Perhaps no man in the vicinity of Chesley is better acquainted with the country in Nez Perces and adjacent counties than the subject of this sketch, who is a man of integrity and substantial qualities and has made a good home on the land acquired from the wilds of nature.
Smith Rupe was born in Montgomery County, Virginia, on April 5, 1853, being the son of William and Catherine (Carl) Rupe. The father was born in Germany in 1795 and died in 1886. He was a pioneer in Virginia and the mountain districts of Kentucky. He was a carpenter and farmer. The mother was born in Virginia in 1814 and died in 1879.
The family came to the mountain districts of Kentucky, when Smith was a small boy and there he grew to manhood and received his educational training. In 1882 he moved to Livingston County, Missouri, and there farmed for ten years, doing well. His next move was to Farmington, Washington, where he did a thriving garden business until the reservation opened, when he made settlement on his present place, two miles northeast from Chesley. He has a well improved place and a fine bunch of cattle.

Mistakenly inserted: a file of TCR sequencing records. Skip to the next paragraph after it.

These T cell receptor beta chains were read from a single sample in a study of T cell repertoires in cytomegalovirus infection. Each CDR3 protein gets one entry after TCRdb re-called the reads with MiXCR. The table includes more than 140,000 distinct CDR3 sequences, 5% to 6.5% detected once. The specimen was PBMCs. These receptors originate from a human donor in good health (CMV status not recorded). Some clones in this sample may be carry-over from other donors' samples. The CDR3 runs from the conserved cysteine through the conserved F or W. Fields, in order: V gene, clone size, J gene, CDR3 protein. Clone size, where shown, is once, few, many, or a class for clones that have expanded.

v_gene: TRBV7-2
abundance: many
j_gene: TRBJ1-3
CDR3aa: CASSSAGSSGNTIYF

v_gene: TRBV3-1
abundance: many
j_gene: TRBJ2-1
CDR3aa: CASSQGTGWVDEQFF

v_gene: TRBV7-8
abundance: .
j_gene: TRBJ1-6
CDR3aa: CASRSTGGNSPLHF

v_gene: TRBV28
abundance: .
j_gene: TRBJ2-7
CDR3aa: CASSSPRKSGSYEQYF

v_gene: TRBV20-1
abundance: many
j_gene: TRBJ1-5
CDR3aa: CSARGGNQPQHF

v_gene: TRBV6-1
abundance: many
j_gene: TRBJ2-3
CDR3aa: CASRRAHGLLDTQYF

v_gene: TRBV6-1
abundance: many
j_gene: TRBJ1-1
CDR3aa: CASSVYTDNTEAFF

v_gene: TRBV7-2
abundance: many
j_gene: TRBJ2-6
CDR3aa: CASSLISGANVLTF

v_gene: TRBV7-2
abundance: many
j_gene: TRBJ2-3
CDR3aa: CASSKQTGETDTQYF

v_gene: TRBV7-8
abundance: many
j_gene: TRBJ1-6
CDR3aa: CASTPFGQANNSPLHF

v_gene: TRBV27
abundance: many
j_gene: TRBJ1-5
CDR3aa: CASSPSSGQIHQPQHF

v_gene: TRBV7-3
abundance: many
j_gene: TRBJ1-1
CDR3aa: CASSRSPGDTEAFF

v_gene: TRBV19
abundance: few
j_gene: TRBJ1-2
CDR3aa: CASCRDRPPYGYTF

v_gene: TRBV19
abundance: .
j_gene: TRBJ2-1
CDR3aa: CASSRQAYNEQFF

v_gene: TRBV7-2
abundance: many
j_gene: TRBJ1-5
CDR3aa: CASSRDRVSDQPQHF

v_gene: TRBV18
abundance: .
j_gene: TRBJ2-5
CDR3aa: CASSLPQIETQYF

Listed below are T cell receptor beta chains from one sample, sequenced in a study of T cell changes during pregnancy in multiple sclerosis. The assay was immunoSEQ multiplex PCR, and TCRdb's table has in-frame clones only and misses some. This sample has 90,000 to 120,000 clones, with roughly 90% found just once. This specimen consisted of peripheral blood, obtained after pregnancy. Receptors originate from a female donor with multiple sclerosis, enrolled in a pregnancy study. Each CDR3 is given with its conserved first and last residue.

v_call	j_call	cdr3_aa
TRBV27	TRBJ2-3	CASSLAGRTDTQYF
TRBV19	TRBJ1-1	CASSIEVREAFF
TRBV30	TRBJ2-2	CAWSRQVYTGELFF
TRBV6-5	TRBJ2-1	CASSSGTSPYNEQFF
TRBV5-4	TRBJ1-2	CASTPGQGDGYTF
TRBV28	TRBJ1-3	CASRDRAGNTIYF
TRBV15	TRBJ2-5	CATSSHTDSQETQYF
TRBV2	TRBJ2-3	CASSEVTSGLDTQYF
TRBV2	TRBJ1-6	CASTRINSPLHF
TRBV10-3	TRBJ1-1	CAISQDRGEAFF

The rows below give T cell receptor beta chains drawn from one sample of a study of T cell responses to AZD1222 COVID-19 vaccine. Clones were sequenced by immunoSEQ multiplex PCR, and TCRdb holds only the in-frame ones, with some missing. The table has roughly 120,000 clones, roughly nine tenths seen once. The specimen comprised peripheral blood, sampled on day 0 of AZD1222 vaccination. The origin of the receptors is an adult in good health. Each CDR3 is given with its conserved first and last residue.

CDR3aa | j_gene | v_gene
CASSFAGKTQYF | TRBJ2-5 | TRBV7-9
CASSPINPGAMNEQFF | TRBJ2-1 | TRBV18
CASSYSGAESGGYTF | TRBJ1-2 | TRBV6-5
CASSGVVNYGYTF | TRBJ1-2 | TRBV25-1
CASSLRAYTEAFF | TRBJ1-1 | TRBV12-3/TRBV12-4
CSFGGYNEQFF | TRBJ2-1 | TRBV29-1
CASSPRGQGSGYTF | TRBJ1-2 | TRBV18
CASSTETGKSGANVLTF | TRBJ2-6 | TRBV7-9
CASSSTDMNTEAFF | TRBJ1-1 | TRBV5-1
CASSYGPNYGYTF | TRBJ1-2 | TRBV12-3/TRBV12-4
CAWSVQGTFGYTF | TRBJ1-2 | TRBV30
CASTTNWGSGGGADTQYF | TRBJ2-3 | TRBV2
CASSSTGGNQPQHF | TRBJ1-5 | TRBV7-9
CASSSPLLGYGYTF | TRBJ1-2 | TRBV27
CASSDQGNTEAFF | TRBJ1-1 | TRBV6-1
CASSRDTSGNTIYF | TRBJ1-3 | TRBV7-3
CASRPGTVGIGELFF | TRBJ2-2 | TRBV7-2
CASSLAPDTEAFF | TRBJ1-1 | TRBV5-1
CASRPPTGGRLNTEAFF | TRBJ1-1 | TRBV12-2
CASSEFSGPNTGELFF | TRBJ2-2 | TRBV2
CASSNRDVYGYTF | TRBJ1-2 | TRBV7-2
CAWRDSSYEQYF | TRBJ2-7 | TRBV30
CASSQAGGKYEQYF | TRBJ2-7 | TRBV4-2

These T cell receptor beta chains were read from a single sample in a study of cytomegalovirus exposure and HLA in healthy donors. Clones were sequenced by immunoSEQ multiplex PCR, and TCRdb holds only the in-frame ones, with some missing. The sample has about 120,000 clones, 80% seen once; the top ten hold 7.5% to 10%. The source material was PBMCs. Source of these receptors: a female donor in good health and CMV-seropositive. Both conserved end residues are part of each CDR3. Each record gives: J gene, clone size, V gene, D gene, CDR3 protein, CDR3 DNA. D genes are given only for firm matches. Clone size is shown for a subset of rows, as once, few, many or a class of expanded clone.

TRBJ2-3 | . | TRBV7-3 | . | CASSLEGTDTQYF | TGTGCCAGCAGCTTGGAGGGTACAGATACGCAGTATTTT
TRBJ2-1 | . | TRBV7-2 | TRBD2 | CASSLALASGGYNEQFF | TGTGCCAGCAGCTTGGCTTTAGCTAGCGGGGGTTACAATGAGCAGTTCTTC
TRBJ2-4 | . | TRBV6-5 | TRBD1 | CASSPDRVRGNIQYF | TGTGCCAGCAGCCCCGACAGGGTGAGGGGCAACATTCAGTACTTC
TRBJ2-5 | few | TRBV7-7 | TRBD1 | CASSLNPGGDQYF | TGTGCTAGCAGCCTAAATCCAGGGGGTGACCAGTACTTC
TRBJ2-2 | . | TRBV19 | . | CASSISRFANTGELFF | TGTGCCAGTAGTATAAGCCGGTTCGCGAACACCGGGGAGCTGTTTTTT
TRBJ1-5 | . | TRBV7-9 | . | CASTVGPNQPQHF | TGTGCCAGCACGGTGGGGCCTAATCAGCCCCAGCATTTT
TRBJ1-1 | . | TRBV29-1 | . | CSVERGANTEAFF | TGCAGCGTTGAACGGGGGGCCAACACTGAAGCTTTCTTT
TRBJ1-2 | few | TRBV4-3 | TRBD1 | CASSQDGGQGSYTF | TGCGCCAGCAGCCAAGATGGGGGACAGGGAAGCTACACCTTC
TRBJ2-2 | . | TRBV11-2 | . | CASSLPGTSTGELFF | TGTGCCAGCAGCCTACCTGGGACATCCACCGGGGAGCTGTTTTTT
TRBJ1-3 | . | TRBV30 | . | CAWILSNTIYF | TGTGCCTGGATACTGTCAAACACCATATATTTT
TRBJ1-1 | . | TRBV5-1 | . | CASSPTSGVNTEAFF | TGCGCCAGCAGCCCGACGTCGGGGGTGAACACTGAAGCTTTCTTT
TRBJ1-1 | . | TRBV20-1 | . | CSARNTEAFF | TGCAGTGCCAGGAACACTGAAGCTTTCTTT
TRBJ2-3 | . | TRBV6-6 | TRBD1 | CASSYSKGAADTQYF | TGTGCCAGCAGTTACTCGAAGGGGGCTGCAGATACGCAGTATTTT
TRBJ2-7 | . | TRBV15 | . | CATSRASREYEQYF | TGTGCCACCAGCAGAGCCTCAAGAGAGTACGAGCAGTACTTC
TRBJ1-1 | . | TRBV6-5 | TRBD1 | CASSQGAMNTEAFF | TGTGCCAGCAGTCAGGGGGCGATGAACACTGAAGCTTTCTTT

On August 30, 1877, in Kentucky, Mr. Rupe married Miss Lizzie, daughter of David and Frances (Montgomery) Traylor, natives of Kentucky. The father enlisted in the Mexican war, but it closed before he got into action. He is now deceased, but the mother is still living. Mrs. Rune was born in Menifee County, Kentucky, in 1861 and has three brothers, James R., George R. and Wiliam A. Mr. Rupe has the following brothers and sisters: Mary M., F. Marion, Oscar H. and John M. The following children have been born to Mr. and Mrs. Rupe: Sarah F. Simmons, in Chesley: Louise J. McBride, at Farmington; Ida M. Herman, at Chesley, Idaho: Eva, Marion, Lloyd, and an infant unnamed, all at home.
Mr. Rupe is a member of the M. W. A., at Melrose, and his wife is a member of the Methodist Church. He is a Democrat in politics and is intelligent in the questions of the day. Mr. Rupe does a general farming business, raises the cereals and stock and is prosperous. He is an advocate of good schools and a progressive and good citizen.
Mr. Rupe’s maternal grandmother was captured by the Indians and held a prisoner until she made her escape.
Source: An Illustrated History of Northern Idaho, Embracing Nez Perce, Idaho, Latah, Kootenai and Shoshone Counties, Western Historical Publishing Company, 1903